Cape Town’s Two Oceans Aquarium celebrates the unique collection of marine life that lives off South Africa's coasts, where the Atlantic and Indian oceans meet. Travelers can get a glimpse of life below the surface of the ocean surrounding southern Africa, including microscopic creatures, magnificent fish, penguins, turtles, sharks, stingrays, rare seahorses, and colorful clownfish.
This kid-friendly attraction is an ideal destination for families, offering a number of opportunities to explore, experience, and engage with the underwater world. The popular attraction is part of the Cape Town City Pass, including 45 other popular attractions like the District Six Museum, Table Mountain Aerial Cableway, and the Wheel of Excellence, and it’s also a stop on the hop-on hop-off bus. Animal lovers can combine their visit to the aquarium with a stop at the World of Birds Wildlife Sanctuary and Monkey Park in Hout.
Things to Know Before You Go
The aquarium is a must-see for families and animal lovers.
Choose between a standard entrance ticket and a multi-attraction ticket that includes access to other Cape Town attractions.
All exhibits are wheelchair accessible, and wheelchairs are available free of charge.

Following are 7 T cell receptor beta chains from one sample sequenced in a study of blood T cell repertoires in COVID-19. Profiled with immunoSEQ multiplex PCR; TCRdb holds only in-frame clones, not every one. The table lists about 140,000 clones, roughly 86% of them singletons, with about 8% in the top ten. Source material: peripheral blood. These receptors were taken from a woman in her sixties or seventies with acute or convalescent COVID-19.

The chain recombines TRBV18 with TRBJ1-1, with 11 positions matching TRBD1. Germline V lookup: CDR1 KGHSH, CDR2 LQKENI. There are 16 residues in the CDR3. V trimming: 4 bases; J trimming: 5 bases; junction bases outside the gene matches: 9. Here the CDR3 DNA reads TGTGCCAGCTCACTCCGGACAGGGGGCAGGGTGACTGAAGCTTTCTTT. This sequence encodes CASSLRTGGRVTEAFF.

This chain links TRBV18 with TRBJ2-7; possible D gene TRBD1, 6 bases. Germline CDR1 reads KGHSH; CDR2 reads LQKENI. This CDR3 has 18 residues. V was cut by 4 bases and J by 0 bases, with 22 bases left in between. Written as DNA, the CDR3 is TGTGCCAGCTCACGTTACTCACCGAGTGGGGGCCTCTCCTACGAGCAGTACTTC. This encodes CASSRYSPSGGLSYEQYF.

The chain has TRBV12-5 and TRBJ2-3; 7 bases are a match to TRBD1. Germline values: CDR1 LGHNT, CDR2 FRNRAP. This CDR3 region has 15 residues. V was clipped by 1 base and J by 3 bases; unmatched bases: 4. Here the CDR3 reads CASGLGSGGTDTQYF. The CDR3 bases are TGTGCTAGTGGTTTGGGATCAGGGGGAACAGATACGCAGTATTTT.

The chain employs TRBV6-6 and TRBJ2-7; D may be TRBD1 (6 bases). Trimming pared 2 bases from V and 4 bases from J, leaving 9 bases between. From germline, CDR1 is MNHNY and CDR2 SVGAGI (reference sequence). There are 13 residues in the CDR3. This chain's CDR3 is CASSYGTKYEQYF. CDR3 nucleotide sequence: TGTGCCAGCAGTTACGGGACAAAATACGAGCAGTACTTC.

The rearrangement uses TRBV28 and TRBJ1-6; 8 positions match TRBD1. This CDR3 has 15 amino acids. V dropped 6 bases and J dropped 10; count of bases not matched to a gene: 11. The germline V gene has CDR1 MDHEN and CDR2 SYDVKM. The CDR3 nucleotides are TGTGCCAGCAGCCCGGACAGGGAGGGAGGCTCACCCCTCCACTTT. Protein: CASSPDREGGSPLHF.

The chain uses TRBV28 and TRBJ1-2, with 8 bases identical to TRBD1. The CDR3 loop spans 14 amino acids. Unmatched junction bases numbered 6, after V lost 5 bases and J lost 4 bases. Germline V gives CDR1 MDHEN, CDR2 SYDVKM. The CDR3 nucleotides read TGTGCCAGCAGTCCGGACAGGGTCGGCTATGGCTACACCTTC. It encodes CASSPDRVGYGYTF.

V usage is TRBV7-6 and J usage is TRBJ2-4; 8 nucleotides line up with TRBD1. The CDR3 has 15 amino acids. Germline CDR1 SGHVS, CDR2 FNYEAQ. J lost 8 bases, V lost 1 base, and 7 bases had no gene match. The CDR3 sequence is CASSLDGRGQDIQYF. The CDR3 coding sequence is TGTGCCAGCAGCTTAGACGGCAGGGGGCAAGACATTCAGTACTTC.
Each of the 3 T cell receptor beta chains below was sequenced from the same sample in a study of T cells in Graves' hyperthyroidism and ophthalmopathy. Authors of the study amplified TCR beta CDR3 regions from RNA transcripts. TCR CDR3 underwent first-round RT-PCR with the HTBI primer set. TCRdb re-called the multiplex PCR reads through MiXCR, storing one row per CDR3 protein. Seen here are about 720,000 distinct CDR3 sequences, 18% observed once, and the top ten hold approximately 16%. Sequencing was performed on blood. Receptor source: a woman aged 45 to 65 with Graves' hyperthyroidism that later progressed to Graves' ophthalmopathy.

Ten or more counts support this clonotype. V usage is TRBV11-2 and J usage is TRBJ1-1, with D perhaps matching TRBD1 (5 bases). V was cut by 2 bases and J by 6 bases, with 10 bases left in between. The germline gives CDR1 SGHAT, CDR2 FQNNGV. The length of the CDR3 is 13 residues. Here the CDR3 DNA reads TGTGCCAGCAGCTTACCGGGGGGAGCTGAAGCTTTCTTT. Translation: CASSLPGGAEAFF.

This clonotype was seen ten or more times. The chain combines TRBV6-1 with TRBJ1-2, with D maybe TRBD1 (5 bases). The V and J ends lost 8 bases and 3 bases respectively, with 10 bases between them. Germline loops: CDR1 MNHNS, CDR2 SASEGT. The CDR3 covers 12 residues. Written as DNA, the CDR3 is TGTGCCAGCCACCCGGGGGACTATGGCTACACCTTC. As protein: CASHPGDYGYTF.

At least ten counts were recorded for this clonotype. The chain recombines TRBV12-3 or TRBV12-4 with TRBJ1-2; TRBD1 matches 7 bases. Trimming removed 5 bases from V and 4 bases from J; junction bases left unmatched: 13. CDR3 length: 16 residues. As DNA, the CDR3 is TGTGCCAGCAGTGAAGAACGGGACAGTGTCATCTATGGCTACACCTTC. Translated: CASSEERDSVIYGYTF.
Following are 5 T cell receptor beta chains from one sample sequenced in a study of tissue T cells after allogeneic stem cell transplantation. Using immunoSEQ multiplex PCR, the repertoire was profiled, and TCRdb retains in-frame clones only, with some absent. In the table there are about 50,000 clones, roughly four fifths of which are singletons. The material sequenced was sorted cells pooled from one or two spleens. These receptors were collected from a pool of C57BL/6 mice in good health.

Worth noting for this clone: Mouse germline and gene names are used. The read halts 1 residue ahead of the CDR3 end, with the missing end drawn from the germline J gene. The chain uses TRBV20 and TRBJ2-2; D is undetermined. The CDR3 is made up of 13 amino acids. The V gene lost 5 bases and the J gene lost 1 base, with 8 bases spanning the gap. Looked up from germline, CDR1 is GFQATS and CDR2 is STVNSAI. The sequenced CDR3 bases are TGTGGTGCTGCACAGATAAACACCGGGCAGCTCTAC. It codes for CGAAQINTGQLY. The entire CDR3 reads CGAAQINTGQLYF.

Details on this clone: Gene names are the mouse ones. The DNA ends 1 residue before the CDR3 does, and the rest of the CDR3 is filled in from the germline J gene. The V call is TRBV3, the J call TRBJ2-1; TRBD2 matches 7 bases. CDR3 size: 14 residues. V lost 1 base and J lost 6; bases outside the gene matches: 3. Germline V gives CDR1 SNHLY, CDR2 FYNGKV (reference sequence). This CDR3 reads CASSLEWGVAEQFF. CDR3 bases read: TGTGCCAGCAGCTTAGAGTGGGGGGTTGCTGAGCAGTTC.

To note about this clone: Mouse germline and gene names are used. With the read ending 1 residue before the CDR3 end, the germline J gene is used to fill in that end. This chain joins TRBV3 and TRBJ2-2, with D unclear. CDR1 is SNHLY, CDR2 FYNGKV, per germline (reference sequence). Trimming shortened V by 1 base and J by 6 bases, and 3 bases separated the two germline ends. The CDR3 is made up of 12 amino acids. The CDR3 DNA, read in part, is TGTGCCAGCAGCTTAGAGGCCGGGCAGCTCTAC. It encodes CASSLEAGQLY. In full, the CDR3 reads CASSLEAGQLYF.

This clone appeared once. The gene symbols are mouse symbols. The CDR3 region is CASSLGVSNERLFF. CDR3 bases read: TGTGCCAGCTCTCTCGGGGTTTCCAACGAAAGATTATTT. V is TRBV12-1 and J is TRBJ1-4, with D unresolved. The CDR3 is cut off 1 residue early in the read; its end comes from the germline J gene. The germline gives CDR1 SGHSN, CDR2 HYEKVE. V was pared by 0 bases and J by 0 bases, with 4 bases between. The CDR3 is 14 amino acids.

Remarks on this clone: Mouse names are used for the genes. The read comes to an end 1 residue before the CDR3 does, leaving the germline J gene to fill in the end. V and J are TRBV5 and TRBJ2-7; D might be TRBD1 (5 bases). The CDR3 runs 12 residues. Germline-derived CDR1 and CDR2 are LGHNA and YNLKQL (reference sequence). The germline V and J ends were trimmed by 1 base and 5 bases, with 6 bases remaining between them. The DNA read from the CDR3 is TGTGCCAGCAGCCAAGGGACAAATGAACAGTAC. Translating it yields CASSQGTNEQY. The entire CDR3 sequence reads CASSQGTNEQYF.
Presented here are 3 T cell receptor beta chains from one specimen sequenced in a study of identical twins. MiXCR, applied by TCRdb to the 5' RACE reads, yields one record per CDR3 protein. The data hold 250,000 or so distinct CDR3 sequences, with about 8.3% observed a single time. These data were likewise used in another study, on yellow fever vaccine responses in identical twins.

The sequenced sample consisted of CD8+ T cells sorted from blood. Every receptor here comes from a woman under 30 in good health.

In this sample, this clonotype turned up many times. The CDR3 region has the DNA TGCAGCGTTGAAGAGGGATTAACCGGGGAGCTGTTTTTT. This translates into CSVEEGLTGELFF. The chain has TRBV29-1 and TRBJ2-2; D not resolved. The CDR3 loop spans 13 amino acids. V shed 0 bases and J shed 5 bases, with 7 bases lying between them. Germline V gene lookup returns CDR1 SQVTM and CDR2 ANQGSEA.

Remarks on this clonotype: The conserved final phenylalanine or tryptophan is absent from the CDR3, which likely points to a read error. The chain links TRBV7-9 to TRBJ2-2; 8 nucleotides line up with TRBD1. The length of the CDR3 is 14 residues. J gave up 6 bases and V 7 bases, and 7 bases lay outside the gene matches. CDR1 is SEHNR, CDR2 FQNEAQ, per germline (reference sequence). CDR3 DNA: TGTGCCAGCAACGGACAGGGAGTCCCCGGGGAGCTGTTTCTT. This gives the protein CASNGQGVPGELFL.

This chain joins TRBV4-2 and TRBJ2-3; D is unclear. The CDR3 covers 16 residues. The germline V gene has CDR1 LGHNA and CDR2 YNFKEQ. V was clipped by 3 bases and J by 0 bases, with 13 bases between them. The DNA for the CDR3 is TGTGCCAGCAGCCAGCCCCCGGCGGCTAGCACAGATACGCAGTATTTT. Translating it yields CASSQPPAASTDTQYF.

How to Get to Two Oceans Aquarium
The Two Oceans Aquarium is situated along the Victoria & Alfred Waterfront. The easiest way to reach the aquarium is by taking MyCiTi Bus 104 to the stop just outside the aquarium.
When to Get There
The Two Oceans Aquarium is open 365 days a year and makes an ideal rainy day activity. To make the most of your time in the aquarium, plan your visit around the animal feeding times in the Penguin, Predator, and I&J Ocean Exhibits.
Conservation at Two Oceans Aquarium
In addition to inspiring environmental stewardship through its exhibits, Two Oceans Aquarium participates in conservation and research programs around the globe, including tagging and releasing of ragged-tooth sharks, freeing seals caught in fishing lines, rescuing beached sunfish, and rehabilitating injured sea turtles so they can be returned to the wild.